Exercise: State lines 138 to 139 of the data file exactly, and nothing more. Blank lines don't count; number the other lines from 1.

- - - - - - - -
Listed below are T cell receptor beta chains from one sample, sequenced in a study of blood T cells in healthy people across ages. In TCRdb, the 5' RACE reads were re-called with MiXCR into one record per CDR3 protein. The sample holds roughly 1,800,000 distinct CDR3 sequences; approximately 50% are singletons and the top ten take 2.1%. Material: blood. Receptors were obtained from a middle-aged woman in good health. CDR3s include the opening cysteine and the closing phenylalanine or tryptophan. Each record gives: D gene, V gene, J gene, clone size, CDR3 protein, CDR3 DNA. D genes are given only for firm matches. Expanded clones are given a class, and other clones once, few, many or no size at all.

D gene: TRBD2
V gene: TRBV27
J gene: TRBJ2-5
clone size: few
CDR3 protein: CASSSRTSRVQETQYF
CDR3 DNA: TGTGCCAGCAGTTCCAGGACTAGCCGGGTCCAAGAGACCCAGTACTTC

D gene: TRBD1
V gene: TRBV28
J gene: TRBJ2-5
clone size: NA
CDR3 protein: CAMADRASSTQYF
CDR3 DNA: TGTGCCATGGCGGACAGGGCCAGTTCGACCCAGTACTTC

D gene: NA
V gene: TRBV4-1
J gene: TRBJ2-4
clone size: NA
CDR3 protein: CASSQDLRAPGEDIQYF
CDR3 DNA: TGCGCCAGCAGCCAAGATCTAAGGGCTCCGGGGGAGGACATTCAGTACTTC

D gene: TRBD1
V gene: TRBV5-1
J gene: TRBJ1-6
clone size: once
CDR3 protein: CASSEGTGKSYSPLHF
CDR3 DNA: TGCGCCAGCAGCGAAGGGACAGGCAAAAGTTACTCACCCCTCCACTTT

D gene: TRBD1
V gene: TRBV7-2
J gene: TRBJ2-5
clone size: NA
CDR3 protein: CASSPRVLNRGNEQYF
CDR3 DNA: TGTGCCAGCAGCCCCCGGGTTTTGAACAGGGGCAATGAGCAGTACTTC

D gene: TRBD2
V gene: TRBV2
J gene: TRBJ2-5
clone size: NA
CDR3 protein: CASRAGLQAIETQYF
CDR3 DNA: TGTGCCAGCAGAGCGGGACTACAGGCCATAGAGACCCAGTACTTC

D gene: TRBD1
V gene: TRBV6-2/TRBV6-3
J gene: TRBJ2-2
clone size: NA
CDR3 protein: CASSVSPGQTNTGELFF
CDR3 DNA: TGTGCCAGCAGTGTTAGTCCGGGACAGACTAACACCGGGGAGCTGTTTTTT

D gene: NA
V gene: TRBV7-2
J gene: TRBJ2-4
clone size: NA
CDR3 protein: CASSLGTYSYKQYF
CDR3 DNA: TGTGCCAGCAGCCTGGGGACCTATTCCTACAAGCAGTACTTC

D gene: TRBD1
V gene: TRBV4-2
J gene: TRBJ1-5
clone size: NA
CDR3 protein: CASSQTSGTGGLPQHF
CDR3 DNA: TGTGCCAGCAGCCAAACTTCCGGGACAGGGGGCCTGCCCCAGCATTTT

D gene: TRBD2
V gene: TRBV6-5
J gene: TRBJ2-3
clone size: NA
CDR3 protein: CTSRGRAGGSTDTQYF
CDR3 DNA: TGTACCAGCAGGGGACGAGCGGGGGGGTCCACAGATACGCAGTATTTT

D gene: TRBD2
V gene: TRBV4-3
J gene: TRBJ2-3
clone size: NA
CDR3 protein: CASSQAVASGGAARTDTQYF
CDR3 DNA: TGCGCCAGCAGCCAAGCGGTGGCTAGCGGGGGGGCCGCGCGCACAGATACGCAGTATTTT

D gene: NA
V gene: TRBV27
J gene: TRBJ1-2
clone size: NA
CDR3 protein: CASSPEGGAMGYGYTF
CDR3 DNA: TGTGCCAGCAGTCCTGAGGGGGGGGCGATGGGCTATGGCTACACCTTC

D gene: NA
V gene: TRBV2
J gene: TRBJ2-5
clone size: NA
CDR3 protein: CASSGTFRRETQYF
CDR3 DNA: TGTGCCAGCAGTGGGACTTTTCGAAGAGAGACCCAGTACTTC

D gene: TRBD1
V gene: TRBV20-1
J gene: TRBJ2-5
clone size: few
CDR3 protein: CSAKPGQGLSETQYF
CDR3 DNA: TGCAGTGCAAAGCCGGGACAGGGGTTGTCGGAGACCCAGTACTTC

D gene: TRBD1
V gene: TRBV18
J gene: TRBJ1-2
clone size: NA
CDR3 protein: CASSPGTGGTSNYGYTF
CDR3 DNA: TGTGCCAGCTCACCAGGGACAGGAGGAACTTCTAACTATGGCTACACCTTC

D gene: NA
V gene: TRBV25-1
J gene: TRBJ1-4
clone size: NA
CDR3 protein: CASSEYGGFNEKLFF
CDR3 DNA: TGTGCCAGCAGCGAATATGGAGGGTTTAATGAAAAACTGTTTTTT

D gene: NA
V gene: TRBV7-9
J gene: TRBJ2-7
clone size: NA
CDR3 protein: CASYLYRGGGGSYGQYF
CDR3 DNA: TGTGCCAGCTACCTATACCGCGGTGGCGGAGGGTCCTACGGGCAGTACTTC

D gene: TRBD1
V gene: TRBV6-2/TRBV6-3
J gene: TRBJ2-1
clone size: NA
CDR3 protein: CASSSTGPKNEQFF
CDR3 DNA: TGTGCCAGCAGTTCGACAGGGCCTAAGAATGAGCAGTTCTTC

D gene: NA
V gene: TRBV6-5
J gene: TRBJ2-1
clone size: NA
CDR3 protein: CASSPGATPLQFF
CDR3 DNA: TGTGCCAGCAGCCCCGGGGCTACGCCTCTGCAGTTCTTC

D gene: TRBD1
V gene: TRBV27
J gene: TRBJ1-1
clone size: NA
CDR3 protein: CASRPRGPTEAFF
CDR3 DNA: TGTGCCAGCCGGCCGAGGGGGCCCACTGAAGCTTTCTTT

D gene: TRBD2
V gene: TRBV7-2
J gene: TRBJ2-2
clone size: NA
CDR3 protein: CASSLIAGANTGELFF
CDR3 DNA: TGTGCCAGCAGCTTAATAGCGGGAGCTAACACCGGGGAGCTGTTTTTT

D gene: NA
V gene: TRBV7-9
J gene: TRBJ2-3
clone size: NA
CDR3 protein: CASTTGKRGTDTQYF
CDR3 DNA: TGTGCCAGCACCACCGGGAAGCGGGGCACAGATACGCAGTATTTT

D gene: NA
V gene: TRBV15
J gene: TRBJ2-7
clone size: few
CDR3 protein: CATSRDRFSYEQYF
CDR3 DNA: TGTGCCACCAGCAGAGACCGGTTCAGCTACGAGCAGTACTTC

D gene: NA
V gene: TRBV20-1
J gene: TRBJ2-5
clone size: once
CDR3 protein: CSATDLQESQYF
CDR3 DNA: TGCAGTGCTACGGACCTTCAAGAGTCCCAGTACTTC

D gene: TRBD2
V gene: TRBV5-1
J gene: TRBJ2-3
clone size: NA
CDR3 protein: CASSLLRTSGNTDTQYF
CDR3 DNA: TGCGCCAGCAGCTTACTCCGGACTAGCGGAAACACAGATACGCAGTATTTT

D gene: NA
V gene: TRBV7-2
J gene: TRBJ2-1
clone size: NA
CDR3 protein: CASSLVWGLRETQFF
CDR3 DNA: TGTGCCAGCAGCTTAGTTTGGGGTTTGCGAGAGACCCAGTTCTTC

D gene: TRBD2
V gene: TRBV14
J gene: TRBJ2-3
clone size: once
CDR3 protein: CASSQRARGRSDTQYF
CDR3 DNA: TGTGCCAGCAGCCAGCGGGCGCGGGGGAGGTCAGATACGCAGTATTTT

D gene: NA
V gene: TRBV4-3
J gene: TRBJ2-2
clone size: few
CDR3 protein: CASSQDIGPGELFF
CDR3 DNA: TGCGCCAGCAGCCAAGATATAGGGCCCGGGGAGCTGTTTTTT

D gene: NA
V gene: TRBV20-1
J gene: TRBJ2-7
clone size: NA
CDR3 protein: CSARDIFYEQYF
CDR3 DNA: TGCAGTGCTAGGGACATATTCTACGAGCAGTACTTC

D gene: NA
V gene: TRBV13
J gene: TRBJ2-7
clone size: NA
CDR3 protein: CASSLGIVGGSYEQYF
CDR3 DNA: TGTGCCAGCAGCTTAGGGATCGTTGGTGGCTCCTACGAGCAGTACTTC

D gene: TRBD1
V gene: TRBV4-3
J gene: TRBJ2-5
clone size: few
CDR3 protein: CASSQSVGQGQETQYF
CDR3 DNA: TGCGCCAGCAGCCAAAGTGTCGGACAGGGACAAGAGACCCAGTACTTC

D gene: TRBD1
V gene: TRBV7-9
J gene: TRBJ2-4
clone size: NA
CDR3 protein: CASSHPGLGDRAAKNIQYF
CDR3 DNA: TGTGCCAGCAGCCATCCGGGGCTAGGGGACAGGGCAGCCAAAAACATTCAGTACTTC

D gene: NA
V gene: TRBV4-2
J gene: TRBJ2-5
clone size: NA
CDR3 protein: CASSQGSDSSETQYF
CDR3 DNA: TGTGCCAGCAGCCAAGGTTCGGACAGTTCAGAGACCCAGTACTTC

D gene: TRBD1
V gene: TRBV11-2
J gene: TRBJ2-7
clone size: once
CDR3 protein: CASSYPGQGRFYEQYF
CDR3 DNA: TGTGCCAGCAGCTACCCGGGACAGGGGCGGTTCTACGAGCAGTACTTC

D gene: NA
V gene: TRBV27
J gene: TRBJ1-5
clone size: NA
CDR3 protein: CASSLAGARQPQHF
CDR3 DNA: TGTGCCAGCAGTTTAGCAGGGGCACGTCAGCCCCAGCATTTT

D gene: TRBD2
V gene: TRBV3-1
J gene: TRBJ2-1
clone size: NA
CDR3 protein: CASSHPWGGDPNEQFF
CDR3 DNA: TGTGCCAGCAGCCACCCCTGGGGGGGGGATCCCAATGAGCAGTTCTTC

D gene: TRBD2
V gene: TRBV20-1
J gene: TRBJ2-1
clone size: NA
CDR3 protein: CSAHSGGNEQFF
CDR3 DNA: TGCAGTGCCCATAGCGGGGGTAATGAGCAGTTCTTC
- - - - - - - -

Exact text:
CDR3 protein: CATSRDRFSYEQYF
CDR3 DNA: TGTGCCACCAGCAGAGACCGGTTCAGCTACGAGCAGTACTTC